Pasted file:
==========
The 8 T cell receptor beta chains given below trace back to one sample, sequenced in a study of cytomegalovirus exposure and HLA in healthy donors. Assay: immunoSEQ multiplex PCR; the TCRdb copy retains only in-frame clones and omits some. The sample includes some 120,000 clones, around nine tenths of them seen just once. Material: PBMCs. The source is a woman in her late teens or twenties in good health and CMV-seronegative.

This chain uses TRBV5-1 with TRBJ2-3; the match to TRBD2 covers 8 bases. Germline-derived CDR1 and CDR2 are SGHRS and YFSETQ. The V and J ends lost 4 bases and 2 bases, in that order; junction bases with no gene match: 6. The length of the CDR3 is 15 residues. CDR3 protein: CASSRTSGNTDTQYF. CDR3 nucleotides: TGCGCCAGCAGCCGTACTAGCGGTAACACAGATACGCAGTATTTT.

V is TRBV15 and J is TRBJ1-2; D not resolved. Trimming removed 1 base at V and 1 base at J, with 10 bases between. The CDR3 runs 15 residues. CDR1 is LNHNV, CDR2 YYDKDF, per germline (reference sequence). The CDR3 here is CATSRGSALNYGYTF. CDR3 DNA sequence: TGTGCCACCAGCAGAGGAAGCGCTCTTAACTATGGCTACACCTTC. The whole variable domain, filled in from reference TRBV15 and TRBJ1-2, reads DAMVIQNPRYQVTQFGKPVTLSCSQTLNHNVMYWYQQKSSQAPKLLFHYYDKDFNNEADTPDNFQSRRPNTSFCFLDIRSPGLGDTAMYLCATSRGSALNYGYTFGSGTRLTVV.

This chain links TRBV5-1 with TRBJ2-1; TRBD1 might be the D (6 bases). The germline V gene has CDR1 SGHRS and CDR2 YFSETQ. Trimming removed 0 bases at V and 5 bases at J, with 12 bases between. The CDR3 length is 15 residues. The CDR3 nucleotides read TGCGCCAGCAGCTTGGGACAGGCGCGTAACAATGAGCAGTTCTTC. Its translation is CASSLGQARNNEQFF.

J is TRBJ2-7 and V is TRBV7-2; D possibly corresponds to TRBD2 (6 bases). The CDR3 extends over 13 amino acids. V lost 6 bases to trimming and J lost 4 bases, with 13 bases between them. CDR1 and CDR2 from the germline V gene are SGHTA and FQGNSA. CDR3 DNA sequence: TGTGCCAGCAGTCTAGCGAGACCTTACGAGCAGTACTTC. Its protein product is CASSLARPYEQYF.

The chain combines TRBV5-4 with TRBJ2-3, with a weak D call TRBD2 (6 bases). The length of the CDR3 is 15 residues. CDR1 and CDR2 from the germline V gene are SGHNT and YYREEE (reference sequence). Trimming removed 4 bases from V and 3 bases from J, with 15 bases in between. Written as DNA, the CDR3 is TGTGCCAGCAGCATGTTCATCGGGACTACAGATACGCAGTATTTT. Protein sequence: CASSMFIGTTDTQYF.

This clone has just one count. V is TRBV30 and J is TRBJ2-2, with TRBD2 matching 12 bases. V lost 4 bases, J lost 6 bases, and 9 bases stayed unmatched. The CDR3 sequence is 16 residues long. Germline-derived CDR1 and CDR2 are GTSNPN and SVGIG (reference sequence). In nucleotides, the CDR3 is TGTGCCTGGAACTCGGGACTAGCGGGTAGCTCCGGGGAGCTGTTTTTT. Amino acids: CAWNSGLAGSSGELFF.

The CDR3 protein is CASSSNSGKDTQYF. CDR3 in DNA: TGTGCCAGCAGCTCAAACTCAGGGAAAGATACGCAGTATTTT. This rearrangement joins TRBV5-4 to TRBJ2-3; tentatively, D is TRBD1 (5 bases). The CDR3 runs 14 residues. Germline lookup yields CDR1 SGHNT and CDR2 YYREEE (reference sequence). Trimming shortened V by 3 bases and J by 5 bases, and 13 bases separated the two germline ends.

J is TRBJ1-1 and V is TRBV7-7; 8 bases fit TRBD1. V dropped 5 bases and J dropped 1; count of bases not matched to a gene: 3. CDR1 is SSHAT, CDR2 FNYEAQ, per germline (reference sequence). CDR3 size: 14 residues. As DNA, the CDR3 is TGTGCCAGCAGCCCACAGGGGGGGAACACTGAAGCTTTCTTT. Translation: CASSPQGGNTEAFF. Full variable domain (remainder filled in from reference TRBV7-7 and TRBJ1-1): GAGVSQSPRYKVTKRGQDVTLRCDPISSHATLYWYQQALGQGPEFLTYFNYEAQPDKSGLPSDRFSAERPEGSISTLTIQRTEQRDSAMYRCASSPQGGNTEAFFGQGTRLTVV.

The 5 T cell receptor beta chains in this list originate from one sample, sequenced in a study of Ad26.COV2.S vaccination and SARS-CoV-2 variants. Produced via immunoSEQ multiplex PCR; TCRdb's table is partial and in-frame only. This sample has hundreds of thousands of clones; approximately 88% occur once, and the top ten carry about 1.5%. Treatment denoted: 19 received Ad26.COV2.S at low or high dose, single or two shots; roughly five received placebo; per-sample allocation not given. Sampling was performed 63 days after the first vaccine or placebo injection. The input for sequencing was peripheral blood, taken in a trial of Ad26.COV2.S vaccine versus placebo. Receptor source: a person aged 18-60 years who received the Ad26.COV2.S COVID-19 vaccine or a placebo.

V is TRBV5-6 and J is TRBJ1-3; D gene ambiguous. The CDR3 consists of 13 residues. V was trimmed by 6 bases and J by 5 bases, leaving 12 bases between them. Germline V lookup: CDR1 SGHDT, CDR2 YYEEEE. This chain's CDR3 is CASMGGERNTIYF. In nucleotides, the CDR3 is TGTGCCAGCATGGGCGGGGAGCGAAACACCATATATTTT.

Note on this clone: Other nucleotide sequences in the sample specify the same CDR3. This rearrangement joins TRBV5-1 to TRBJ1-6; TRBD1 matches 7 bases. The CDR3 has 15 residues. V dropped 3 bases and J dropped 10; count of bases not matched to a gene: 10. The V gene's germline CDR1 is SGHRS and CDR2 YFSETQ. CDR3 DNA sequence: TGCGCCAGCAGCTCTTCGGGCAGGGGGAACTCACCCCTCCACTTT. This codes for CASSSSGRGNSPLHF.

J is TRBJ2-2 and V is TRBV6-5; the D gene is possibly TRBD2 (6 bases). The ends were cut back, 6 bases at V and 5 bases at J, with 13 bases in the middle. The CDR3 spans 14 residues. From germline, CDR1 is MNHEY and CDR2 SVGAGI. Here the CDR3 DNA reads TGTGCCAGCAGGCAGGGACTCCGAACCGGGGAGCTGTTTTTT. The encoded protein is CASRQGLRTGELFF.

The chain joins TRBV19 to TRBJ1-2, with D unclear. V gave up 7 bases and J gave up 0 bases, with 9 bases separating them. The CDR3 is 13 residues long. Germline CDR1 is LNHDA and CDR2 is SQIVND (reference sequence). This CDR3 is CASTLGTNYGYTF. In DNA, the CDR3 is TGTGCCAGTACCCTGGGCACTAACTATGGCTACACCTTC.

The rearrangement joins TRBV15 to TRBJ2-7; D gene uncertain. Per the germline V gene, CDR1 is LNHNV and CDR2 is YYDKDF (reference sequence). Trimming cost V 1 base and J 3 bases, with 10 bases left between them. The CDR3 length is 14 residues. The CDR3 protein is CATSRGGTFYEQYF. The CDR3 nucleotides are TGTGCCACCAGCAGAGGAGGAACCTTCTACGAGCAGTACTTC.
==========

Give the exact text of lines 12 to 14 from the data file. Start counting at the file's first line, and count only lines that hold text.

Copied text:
Note on this clone: Other nucleotide sequences in the sample specify the same CDR3. This rearrangement joins TRBV5-1 to TRBJ1-6; TRBD1 matches 7 bases. The CDR3 has 15 residues. V dropped 3 bases and J dropped 10; count of bases not matched to a gene: 10. The V gene's germline CDR1 is SGHRS and CDR2 YFSETQ. CDR3 DNA sequence: TGCGCCAGCAGCTCTTCGGGCAGGGGGAACTCACCCCTCCACTTT. This codes for CASSSSGRGNSPLHF.

J is TRBJ2-2 and V is TRBV6-5; the D gene is possibly TRBD2 (6 bases). The ends were cut back, 6 bases at V and 5 bases at J, with 13 bases in the middle. The CDR3 spans 14 residues. From germline, CDR1 is MNHEY and CDR2 SVGAGI. Here the CDR3 DNA reads TGTGCCAGCAGGCAGGGACTCCGAACCGGGGAGCTGTTTTTT. The encoded protein is CASRQGLRTGELFF.

The chain joins TRBV19 to TRBJ1-2, with D unclear. V gave up 7 bases and J gave up 0 bases, with 9 bases separating them. The CDR3 is 13 residues long. Germline CDR1 is LNHDA and CDR2 is SQIVND (reference sequence). This CDR3 is CASTLGTNYGYTF. In DNA, the CDR3 is TGTGCCAGTACCCTGGGCACTAACTATGGCTACACCTTC.